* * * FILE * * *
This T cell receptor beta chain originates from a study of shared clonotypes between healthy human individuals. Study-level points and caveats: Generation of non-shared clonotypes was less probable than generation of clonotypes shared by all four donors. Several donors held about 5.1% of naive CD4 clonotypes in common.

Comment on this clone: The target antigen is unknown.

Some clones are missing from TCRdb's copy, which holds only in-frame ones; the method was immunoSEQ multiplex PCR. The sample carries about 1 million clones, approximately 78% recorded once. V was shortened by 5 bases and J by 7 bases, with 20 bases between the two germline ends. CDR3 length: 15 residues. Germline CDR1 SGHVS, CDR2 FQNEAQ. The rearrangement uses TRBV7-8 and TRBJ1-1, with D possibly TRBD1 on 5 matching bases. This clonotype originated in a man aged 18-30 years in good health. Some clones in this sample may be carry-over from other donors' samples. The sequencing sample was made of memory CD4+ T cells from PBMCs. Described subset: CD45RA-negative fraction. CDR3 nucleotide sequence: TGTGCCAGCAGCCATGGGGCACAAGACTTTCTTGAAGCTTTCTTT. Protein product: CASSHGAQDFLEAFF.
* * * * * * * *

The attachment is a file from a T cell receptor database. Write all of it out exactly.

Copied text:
This T cell receptor beta chain originates from a study of shared clonotypes between healthy human individuals. Study-level points and caveats: Generation of non-shared clonotypes was less probable than generation of clonotypes shared by all four donors. Several donors held about 5.1% of naive CD4 clonotypes in common.

Comment on this clone: The target antigen is unknown.

Some clones are missing from TCRdb's copy, which holds only in-frame ones; the method was immunoSEQ multiplex PCR. The sample carries about 1 million clones, approximately 78% recorded once. V was shortened by 5 bases and J by 7 bases, with 20 bases between the two germline ends. CDR3 length: 15 residues. Germline CDR1 SGHVS, CDR2 FQNEAQ. The rearrangement uses TRBV7-8 and TRBJ1-1, with D possibly TRBD1 on 5 matching bases. This clonotype originated in a man aged 18-30 years in good health. Some clones in this sample may be carry-over from other donors' samples. The sequencing sample was made of memory CD4+ T cells from PBMCs. Described subset: CD45RA-negative fraction. CDR3 nucleotide sequence: TGTGCCAGCAGCCATGGGGCACAAGACTTTCTTGAAGCTTTCTTT. Protein product: CASSHGAQDFLEAFF.